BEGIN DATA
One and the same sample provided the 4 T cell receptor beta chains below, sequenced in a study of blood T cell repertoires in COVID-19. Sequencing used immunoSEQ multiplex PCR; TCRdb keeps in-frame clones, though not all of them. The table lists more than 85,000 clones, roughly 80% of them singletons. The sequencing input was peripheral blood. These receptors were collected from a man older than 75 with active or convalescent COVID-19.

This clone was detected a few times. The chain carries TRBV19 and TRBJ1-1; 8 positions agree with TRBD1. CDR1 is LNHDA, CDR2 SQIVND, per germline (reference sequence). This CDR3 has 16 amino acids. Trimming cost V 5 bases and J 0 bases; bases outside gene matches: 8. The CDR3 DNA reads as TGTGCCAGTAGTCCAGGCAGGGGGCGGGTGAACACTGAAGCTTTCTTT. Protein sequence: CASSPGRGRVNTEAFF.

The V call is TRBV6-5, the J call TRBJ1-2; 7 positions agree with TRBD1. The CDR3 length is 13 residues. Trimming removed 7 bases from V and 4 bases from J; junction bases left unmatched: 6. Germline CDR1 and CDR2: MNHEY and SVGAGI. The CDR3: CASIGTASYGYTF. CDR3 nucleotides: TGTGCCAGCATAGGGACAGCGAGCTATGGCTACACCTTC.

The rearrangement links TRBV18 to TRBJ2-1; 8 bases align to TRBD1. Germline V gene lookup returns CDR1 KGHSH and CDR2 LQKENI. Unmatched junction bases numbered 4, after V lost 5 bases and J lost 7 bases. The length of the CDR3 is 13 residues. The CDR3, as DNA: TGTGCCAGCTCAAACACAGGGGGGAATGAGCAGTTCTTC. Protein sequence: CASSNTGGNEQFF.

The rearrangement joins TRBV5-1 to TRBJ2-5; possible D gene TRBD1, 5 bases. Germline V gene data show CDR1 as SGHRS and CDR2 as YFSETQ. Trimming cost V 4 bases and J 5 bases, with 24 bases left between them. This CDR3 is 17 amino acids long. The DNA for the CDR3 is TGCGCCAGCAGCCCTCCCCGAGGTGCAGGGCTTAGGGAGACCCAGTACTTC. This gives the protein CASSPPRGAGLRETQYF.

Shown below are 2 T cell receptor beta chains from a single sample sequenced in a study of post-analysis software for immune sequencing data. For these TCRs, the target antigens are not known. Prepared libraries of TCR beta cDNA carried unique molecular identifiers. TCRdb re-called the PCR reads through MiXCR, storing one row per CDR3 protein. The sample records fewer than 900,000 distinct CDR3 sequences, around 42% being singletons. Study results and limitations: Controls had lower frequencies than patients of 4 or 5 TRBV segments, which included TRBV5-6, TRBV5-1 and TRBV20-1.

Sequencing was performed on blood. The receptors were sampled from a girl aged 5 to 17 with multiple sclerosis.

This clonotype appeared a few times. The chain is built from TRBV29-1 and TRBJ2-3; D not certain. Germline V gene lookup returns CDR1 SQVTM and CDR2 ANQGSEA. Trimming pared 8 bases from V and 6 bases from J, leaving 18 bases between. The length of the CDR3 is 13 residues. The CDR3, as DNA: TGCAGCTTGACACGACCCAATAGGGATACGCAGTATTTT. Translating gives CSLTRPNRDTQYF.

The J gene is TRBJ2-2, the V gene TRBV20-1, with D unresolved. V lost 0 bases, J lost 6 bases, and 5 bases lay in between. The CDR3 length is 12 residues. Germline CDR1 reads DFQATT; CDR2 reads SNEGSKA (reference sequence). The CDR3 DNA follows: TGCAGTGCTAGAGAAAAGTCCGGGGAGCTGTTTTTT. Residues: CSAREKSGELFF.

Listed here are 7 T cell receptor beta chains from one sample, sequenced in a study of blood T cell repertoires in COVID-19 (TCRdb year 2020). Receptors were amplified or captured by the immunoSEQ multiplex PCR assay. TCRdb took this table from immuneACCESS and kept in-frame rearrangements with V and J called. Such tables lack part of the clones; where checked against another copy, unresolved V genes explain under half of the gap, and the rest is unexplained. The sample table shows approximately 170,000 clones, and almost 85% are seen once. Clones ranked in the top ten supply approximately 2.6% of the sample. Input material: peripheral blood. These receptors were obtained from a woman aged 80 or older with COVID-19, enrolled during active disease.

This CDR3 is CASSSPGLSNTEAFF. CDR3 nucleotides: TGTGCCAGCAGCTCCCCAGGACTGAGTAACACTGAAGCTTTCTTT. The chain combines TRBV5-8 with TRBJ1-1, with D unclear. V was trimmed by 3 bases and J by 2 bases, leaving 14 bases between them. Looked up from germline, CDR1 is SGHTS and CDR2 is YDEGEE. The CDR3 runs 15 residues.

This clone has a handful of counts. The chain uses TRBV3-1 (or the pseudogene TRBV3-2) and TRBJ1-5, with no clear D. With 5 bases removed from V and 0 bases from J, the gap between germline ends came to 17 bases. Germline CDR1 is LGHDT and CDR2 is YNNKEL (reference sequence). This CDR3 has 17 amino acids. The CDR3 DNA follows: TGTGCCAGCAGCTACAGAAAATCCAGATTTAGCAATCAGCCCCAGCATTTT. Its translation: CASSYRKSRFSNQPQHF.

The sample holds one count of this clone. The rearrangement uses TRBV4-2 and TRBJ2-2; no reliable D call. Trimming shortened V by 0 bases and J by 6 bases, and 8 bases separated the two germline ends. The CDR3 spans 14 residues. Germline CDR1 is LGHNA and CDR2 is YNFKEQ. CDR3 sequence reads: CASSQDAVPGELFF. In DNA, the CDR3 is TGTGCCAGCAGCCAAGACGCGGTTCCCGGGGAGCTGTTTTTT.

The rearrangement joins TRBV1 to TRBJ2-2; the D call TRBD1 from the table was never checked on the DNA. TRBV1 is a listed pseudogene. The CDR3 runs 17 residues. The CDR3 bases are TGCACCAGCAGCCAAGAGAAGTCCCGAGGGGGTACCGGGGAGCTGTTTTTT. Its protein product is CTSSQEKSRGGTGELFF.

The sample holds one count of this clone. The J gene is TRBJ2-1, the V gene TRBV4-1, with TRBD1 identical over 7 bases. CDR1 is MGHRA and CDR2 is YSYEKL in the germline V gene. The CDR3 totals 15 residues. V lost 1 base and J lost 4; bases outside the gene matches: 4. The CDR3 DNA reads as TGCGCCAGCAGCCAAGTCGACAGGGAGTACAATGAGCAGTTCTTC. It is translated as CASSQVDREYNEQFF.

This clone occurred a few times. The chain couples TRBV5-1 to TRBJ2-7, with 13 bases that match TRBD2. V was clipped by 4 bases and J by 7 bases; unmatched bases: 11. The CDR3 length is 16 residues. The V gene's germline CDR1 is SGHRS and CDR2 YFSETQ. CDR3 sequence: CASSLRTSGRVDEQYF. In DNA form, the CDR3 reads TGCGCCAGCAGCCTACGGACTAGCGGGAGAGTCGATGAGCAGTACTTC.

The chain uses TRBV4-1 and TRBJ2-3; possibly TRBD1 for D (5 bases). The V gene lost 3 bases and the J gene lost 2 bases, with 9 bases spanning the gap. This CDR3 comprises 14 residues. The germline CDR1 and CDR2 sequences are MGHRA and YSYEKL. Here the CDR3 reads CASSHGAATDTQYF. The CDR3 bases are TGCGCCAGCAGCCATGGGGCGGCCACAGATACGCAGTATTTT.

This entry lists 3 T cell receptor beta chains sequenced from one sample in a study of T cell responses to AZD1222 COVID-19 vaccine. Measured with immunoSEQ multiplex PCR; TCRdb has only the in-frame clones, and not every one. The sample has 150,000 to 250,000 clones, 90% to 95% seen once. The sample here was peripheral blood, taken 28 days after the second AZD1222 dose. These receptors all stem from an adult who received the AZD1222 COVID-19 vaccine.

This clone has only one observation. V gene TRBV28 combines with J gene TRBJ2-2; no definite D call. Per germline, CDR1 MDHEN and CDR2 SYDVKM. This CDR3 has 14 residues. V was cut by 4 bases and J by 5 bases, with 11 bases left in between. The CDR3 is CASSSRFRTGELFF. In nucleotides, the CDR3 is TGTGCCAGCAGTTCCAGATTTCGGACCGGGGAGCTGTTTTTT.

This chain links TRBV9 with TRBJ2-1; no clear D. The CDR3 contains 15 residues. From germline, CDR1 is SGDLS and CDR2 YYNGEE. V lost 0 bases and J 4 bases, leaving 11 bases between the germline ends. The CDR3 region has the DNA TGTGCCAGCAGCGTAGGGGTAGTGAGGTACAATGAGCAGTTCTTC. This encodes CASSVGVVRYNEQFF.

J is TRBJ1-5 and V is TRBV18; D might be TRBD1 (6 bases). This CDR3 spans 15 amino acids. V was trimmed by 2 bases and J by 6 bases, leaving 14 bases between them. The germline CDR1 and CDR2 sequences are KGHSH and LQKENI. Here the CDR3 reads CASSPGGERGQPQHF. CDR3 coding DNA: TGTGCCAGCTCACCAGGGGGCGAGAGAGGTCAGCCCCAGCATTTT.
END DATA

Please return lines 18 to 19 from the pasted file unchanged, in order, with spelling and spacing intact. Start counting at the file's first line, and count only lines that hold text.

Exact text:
This entry lists 3 T cell receptor beta chains sequenced from one sample in a study of T cell responses to AZD1222 COVID-19 vaccine. Measured with immunoSEQ multiplex PCR; TCRdb has only the in-frame clones, and not every one. The sample has 150,000 to 250,000 clones, 90% to 95% seen once. The sample here was peripheral blood, taken 28 days after the second AZD1222 dose. These receptors all stem from an adult who received the AZD1222 COVID-19 vaccine.

This clone has only one observation. V gene TRBV28 combines with J gene TRBJ2-2; no definite D call. Per germline, CDR1 MDHEN and CDR2 SYDVKM. This CDR3 has 14 residues. V was cut by 4 bases and J by 5 bases, with 11 bases left in between. The CDR3 is CASSSRFRTGELFF. In nucleotides, the CDR3 is TGTGCCAGCAGTTCCAGATTTCGGACCGGGGAGCTGTTTTTT.